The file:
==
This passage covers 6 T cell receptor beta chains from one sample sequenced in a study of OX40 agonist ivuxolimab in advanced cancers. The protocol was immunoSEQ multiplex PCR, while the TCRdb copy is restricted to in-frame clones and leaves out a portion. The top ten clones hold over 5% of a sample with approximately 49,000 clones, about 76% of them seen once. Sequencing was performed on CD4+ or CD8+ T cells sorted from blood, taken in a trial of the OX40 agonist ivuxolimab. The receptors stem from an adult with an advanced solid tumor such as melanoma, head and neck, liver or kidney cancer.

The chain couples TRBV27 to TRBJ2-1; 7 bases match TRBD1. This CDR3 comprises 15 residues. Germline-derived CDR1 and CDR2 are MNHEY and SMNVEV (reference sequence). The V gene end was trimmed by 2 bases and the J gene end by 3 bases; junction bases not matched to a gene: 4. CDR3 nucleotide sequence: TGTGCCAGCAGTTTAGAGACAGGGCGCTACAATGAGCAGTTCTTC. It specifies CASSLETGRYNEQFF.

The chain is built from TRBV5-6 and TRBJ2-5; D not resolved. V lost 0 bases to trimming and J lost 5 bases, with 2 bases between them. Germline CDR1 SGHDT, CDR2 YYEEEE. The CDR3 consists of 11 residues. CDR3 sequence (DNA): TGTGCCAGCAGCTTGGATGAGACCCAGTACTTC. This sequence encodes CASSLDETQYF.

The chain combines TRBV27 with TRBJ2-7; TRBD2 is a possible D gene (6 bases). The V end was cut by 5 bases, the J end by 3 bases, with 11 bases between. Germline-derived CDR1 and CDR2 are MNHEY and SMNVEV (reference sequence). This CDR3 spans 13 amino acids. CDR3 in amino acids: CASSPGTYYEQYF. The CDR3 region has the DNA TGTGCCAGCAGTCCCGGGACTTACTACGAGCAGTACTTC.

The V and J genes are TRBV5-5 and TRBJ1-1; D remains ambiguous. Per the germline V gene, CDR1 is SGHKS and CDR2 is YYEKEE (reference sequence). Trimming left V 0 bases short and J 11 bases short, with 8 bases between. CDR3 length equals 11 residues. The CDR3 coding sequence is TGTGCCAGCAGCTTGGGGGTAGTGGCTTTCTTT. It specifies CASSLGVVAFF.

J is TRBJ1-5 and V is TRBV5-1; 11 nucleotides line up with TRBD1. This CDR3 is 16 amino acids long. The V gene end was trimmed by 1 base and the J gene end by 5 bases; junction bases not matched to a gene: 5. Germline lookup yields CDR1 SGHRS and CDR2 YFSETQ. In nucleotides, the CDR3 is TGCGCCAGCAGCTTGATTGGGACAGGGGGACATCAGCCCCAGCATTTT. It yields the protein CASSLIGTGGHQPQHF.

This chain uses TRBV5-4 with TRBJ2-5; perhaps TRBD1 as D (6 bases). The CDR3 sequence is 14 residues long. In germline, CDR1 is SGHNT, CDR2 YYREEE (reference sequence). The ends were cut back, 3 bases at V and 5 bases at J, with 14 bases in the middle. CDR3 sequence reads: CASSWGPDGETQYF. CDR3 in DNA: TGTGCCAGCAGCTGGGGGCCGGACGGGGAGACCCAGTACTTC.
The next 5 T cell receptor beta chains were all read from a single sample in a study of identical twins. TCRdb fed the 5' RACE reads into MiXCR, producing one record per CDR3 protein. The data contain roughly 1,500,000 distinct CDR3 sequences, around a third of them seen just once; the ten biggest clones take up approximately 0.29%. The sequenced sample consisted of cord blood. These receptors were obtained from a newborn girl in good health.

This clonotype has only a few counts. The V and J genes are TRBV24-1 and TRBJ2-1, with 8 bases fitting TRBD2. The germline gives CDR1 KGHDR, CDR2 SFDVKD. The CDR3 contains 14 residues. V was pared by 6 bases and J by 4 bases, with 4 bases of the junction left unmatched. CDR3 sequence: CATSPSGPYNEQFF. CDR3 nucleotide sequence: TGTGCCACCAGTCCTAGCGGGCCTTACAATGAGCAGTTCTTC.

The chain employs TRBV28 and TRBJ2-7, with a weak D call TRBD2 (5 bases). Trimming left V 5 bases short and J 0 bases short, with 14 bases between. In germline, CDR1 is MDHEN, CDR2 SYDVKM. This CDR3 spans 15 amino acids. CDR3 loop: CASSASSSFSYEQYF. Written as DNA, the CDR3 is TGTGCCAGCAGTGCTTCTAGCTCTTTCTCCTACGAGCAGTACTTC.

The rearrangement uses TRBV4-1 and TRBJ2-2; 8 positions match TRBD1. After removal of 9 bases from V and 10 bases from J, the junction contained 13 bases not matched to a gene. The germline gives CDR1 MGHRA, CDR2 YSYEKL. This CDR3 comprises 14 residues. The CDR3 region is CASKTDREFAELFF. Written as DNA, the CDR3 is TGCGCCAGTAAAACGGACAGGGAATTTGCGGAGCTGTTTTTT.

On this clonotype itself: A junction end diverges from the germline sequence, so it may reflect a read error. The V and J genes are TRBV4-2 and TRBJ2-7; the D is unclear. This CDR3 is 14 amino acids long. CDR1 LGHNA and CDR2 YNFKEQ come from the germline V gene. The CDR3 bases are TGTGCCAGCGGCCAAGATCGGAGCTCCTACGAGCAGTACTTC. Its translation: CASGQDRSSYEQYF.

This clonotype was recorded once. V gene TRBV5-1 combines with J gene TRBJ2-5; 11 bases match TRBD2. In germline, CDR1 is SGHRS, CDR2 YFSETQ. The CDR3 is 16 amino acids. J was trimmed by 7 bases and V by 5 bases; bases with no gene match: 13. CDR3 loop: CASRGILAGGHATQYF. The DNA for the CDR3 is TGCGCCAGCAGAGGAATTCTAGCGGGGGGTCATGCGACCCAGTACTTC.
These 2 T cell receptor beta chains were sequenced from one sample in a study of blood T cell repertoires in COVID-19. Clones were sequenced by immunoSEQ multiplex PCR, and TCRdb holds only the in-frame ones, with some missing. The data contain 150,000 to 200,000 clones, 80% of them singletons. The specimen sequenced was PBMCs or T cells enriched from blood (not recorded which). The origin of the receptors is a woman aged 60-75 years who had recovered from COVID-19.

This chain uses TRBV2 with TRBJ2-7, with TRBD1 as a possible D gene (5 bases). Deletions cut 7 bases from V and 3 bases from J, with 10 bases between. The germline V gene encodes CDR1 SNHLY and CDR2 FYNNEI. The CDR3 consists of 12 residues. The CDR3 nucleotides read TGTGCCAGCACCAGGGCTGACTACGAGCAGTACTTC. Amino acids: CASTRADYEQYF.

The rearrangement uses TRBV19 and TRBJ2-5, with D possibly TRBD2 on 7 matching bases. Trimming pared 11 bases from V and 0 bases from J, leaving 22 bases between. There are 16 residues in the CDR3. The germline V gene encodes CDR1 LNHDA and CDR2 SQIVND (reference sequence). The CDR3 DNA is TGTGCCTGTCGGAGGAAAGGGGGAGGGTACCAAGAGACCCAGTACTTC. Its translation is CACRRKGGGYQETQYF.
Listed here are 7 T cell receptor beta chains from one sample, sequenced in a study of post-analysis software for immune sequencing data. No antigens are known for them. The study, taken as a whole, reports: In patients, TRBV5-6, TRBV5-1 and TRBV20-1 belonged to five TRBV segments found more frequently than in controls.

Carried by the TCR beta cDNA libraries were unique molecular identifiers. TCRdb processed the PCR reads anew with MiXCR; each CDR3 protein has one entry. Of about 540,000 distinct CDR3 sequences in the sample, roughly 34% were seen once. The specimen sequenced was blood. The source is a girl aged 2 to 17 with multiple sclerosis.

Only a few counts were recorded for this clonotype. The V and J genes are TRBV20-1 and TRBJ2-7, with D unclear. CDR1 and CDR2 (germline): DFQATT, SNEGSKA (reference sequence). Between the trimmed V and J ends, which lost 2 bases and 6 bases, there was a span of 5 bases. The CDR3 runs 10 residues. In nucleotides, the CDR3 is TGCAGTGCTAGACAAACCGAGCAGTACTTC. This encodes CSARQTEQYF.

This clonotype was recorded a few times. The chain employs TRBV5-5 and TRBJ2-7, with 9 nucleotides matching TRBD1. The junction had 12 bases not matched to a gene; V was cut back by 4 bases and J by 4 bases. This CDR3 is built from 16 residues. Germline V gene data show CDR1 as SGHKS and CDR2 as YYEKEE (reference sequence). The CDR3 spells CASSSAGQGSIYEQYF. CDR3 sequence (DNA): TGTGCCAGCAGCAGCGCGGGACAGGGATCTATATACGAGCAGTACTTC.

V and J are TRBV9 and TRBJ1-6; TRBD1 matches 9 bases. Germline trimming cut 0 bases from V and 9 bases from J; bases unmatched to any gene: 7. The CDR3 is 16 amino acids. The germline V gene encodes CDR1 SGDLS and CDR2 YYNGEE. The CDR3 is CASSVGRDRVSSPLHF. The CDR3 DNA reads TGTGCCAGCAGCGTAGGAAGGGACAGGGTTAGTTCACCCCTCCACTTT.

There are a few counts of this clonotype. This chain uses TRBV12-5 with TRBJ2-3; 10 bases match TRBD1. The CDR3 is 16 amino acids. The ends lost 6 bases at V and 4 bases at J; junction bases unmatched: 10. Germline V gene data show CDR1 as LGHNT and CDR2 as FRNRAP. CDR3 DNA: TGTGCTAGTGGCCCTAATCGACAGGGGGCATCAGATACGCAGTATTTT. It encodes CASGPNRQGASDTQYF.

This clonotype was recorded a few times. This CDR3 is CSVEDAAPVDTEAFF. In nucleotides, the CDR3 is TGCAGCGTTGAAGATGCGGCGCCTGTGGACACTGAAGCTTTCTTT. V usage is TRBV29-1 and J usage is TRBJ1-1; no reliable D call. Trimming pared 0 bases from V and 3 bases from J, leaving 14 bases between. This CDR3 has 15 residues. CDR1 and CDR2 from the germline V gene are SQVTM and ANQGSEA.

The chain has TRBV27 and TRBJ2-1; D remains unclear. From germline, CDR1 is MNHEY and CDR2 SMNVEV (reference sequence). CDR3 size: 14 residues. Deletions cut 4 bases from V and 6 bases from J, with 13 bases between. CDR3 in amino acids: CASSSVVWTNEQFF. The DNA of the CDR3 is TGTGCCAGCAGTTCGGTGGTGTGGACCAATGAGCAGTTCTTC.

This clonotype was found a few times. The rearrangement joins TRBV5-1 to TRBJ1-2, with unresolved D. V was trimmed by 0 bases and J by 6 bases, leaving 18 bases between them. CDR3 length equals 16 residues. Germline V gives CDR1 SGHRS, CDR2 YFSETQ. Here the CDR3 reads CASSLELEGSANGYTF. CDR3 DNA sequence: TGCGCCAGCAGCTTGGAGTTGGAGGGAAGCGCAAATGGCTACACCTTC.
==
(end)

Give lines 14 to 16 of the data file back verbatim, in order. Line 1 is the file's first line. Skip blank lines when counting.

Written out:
These 2 T cell receptor beta chains were sequenced from one sample in a study of blood T cell repertoires in COVID-19. Clones were sequenced by immunoSEQ multiplex PCR, and TCRdb holds only the in-frame ones, with some missing. The data contain 150,000 to 200,000 clones, 80% of them singletons. The specimen sequenced was PBMCs or T cells enriched from blood (not recorded which). The origin of the receptors is a woman aged 60-75 years who had recovered from COVID-19.

This chain uses TRBV2 with TRBJ2-7, with TRBD1 as a possible D gene (5 bases). Deletions cut 7 bases from V and 3 bases from J, with 10 bases between. The germline V gene encodes CDR1 SNHLY and CDR2 FYNNEI. The CDR3 consists of 12 residues. The CDR3 nucleotides read TGTGCCAGCACCAGGGCTGACTACGAGCAGTACTTC. Amino acids: CASTRADYEQYF.

The rearrangement uses TRBV19 and TRBJ2-5, with D possibly TRBD2 on 7 matching bases. Trimming pared 11 bases from V and 0 bases from J, leaving 22 bases between. There are 16 residues in the CDR3. The germline V gene encodes CDR1 LNHDA and CDR2 SQIVND (reference sequence). The CDR3 DNA is TGTGCCTGTCGGAGGAAAGGGGGAGGGTACCAAGAGACCCAGTACTTC. Its translation is CACRRKGGGYQETQYF.